Both rivalling networks were about a week old when we tested them. So, it's quite clear that each telco has a preferred method to deploying 5G over time, and areas of coverage will not be at parity until a much later date.
We've also noticed the importance of the 3.5GHz spectrum in Singapore's journey towards an accessible 5G landscape for consumers. It partially explains why Singtel was banging so hard on being the first to achieve 1.2Gbps via internal tests, and why they were so excited to be the first to activate the 3.5GHz spectrum out of all our local telcos.
While the specific spectrum we were on are Singtel's closely-guarded secrets, figuring the spectrum out can be partially derived from the test results - in instances where we did not see multi-fold contribution to network speed, chances are, it was in an area where 2,100MHz frequency was activated. Areas like Mount Faber, Leisure Park Kallang etc. were clearly on the 3.5GHz spectrum, because of the massive difference in top real-world speeds. Of course, this will change as more bands are introduced, and it wouldn't be easy to tell apart by inference in the future. Not that the technicalities matter to the average mobile data user, because the defining difference for them is the tangible increase in speed when switching between 4G and 5G - of which both StarHub and Singtel were able to achieve.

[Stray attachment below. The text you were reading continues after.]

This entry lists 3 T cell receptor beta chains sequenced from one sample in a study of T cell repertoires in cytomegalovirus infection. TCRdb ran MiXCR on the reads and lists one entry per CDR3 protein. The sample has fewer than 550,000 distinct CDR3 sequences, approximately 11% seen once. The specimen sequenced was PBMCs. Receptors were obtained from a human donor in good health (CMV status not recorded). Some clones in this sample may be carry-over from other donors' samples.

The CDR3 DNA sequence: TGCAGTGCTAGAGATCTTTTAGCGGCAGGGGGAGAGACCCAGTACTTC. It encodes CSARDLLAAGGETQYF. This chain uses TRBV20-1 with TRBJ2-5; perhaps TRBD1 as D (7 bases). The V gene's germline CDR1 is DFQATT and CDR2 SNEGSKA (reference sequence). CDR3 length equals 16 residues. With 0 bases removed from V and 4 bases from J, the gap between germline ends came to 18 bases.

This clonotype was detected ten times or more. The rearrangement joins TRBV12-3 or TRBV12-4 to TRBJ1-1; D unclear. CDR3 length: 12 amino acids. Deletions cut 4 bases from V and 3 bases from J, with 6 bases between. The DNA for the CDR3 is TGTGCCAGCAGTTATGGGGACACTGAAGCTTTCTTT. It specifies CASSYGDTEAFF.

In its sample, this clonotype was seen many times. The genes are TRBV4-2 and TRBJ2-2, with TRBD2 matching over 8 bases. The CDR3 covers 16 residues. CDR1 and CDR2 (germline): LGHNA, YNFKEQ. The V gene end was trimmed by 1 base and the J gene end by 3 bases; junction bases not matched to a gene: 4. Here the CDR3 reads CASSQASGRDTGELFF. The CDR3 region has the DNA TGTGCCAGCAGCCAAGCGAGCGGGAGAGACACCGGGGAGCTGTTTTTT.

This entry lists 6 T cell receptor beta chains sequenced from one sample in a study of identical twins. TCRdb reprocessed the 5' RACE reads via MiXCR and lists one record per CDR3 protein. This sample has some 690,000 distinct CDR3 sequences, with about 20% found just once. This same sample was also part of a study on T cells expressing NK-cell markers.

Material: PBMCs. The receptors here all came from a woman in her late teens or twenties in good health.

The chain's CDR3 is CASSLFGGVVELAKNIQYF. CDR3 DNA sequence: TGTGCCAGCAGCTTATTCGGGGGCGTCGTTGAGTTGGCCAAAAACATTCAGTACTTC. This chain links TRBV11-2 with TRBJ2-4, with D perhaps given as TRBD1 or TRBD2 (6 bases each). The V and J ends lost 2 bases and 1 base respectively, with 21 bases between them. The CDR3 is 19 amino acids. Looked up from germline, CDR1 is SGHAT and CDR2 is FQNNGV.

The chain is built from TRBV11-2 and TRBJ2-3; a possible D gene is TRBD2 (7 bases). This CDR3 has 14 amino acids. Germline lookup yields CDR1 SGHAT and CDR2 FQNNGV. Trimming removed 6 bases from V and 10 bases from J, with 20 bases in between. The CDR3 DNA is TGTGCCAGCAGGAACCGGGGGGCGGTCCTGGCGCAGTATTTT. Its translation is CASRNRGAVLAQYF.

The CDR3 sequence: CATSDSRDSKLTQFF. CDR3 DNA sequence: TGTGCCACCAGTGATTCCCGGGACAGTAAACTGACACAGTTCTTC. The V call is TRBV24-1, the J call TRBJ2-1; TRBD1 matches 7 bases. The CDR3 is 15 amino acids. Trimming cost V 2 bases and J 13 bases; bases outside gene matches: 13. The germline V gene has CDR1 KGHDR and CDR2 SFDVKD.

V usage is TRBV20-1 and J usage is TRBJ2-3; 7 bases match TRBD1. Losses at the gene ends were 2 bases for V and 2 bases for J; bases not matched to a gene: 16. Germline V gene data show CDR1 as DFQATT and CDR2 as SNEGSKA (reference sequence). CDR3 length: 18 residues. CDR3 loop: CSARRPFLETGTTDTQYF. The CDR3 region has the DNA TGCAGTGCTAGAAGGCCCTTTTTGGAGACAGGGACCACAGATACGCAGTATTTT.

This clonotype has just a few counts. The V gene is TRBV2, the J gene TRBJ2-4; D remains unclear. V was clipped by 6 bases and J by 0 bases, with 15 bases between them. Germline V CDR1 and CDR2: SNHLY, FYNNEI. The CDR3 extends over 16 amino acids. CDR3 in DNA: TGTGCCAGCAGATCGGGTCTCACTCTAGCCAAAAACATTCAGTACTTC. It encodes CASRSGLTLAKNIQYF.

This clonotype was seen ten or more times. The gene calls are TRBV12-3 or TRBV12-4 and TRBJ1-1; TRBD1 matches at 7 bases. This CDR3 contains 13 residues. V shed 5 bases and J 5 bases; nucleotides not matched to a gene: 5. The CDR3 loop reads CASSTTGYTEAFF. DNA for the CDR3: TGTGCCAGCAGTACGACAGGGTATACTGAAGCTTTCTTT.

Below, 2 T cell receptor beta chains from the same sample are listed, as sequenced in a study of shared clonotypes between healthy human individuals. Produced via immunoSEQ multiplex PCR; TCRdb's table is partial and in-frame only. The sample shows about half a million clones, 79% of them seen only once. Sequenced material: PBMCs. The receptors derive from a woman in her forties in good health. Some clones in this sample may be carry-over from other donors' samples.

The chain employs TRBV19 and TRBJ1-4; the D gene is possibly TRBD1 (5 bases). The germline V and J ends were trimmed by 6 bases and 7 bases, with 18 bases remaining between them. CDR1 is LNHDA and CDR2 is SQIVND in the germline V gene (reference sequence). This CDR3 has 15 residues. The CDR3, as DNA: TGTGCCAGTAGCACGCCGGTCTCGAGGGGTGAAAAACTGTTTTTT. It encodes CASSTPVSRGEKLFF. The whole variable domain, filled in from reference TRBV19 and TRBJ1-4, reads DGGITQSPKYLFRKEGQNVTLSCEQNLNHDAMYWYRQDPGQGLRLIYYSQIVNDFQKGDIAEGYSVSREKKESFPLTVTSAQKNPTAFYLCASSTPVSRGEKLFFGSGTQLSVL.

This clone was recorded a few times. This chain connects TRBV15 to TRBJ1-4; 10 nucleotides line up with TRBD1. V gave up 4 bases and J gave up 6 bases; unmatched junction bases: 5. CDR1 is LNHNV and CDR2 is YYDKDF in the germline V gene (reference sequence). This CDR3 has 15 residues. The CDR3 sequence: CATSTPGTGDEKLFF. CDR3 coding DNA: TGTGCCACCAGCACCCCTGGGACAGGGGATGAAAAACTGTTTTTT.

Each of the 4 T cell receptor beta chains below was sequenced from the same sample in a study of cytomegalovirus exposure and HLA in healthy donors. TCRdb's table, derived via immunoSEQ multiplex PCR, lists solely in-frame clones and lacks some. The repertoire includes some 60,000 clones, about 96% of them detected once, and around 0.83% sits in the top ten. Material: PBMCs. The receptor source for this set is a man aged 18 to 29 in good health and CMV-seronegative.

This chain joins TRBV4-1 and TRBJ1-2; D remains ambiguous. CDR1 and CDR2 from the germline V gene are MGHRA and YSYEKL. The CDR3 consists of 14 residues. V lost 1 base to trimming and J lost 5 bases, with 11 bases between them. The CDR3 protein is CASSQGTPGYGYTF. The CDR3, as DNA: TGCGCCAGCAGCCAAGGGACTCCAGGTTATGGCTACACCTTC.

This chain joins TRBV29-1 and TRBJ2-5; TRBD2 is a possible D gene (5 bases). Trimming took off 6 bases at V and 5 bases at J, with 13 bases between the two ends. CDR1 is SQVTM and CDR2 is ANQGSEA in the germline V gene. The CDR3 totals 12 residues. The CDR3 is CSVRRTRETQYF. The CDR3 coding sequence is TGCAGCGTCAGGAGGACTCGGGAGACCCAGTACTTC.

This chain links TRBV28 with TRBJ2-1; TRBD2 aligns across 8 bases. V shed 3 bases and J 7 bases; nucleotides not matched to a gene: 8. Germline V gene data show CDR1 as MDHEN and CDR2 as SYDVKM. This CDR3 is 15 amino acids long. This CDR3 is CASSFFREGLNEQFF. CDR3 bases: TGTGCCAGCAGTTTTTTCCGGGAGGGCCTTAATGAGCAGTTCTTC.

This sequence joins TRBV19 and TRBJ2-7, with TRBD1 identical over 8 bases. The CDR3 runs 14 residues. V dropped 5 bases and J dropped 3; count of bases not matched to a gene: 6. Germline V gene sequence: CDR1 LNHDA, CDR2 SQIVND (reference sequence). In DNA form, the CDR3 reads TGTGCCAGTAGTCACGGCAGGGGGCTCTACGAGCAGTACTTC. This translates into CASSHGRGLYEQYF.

As far as Singtel's 2,100MHz spectrum results go, it's comparable to StarHub's 5G trial network speeds, which runs on 2,100MHz and 900MHz.
As we noted in the StarHub 5G trials, a one-week-old network (no matter which telco) is barely representative of the overall performance. There are still many uncontrollable factors that the real-world speeds we can get when it's finally 'out of beta'. Still, these tests are a promising preview of what's to come for 5G.
If you're not enrolled into Singtel's 5G trial yet, do check out this article to see how you can be a part of the future.